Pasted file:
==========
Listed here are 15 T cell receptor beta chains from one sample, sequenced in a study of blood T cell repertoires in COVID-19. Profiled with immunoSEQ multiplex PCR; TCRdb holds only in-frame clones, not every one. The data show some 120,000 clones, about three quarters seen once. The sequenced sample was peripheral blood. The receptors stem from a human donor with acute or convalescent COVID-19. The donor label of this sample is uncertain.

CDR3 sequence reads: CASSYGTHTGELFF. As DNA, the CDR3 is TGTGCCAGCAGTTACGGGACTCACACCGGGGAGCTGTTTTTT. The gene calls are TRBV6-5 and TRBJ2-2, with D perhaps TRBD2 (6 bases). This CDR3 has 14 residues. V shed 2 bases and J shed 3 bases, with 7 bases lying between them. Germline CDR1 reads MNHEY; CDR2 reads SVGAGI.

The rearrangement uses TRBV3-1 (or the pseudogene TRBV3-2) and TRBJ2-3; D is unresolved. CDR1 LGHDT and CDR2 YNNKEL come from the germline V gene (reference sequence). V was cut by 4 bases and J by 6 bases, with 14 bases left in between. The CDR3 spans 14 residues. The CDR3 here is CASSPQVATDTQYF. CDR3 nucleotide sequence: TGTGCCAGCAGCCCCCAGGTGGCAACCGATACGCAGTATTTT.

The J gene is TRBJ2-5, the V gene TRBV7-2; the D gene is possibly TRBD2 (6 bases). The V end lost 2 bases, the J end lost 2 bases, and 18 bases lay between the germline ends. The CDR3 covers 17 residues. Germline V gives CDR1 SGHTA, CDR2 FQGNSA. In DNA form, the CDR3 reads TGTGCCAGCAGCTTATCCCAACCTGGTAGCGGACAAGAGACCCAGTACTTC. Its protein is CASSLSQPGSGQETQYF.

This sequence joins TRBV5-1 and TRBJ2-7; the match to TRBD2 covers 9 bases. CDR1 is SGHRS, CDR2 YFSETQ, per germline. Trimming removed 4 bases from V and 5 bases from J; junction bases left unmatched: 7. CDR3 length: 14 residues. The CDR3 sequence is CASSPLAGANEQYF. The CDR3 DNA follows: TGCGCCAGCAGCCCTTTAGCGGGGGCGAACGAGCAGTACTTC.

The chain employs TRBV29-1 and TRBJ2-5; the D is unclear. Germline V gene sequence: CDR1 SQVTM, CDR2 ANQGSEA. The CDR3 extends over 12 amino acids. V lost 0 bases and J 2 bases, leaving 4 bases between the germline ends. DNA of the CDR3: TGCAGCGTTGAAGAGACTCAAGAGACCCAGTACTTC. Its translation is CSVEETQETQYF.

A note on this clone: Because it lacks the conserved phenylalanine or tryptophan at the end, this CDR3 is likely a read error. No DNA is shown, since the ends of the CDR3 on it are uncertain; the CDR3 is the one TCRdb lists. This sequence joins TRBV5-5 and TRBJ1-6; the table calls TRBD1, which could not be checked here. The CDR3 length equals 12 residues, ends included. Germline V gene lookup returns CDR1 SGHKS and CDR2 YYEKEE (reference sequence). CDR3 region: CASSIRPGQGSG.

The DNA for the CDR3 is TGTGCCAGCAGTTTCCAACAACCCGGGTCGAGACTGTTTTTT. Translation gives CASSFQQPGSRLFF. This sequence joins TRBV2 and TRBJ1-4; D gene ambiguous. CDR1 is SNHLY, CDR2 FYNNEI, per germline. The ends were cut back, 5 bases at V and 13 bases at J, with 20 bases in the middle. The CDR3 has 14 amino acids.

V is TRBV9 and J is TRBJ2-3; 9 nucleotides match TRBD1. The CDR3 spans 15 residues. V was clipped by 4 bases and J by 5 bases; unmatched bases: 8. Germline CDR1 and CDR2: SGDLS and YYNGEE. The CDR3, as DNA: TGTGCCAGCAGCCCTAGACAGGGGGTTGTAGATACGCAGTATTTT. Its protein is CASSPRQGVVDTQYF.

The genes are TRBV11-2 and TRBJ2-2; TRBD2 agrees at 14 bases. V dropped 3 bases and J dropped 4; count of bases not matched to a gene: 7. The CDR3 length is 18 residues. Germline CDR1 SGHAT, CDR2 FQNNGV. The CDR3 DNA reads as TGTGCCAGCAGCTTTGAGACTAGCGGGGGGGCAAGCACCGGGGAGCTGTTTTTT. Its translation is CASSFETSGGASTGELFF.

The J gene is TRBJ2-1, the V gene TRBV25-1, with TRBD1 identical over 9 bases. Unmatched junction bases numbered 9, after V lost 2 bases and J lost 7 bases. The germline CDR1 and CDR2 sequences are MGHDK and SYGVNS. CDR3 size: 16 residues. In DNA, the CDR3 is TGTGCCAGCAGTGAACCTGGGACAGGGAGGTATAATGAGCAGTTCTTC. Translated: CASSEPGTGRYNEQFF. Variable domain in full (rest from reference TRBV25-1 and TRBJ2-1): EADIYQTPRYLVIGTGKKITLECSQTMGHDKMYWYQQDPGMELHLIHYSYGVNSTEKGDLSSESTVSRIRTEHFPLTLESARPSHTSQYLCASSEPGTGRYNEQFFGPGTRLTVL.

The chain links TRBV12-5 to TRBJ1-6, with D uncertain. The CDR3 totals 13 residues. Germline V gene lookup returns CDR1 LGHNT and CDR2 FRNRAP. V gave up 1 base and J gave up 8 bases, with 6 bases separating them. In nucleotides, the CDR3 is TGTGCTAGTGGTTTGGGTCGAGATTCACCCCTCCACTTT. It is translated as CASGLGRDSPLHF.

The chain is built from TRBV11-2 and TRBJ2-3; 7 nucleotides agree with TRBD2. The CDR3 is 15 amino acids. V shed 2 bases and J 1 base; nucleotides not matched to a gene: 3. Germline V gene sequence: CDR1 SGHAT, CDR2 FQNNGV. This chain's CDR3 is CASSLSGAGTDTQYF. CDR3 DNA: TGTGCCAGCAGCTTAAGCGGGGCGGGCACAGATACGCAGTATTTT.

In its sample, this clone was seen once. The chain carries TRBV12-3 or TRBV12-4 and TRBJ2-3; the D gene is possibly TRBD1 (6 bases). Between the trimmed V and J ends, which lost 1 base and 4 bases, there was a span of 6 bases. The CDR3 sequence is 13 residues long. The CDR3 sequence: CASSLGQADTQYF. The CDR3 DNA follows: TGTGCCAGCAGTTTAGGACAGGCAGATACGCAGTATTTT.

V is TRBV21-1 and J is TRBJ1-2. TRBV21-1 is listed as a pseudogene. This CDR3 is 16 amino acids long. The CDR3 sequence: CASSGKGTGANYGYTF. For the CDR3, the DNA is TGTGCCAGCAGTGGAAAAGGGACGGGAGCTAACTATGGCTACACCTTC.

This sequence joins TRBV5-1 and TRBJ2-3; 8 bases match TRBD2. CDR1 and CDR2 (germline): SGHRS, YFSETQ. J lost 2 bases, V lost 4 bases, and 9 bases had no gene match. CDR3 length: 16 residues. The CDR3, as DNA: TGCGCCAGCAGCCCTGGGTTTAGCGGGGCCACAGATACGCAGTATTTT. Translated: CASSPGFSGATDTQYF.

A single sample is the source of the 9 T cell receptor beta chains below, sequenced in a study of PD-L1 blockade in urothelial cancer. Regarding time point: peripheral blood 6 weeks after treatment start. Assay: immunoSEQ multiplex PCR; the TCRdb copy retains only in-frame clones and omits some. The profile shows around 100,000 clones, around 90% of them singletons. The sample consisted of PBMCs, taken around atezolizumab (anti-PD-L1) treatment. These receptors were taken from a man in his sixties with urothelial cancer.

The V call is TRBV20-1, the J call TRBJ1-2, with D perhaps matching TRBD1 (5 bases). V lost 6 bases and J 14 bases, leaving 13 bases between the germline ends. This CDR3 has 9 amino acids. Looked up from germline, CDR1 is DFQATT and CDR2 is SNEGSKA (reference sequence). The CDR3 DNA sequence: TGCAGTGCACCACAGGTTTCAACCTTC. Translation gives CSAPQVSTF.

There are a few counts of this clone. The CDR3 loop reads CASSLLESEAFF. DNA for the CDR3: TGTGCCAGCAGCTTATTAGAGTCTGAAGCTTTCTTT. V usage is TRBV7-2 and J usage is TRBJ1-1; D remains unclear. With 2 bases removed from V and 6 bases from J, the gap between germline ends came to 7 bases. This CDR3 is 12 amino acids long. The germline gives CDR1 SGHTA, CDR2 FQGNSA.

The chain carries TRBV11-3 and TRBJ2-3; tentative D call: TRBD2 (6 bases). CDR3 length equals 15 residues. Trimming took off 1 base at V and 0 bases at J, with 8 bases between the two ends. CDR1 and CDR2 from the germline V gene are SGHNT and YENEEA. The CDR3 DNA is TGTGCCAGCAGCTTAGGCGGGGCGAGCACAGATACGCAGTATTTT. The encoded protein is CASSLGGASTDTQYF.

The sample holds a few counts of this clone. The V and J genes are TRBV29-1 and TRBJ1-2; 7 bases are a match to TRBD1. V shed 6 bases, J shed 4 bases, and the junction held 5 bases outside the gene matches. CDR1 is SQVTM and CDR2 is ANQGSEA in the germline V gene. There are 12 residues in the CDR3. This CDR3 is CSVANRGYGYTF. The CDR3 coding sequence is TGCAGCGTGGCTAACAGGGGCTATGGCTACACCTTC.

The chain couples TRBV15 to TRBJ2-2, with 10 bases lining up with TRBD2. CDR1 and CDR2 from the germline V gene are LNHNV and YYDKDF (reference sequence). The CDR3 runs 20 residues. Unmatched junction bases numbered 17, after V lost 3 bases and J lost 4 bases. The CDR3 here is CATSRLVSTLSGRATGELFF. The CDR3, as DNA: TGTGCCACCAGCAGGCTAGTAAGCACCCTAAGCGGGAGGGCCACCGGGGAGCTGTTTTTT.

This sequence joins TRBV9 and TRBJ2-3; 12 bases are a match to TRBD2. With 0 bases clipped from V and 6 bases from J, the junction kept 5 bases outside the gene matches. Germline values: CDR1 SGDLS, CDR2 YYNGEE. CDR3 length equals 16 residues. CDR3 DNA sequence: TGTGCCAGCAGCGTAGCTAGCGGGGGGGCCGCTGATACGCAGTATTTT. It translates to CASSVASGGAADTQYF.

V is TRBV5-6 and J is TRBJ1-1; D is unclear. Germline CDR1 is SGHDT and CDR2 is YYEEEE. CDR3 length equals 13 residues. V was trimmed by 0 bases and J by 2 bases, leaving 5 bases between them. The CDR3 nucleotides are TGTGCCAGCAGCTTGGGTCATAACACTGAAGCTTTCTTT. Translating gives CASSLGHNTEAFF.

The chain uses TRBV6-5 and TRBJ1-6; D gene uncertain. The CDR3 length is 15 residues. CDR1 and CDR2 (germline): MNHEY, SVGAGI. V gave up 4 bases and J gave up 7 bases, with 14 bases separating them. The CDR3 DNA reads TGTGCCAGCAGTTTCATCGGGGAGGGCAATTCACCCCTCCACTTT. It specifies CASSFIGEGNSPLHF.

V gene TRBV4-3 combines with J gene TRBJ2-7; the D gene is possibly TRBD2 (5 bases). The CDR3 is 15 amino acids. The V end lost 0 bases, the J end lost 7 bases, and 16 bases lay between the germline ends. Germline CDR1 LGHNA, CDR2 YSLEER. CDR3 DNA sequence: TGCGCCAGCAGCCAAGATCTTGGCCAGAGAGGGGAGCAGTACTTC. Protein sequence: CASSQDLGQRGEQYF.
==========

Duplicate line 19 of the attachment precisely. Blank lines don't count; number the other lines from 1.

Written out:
There are a few counts of this clone. The CDR3 loop reads CASSLLESEAFF. DNA for the CDR3: TGTGCCAGCAGCTTATTAGAGTCTGAAGCTTTCTTT. V usage is TRBV7-2 and J usage is TRBJ1-1; D remains unclear. With 2 bases removed from V and 6 bases from J, the gap between germline ends came to 7 bases. This CDR3 is 12 amino acids long. The germline gives CDR1 SGHTA, CDR2 FQGNSA.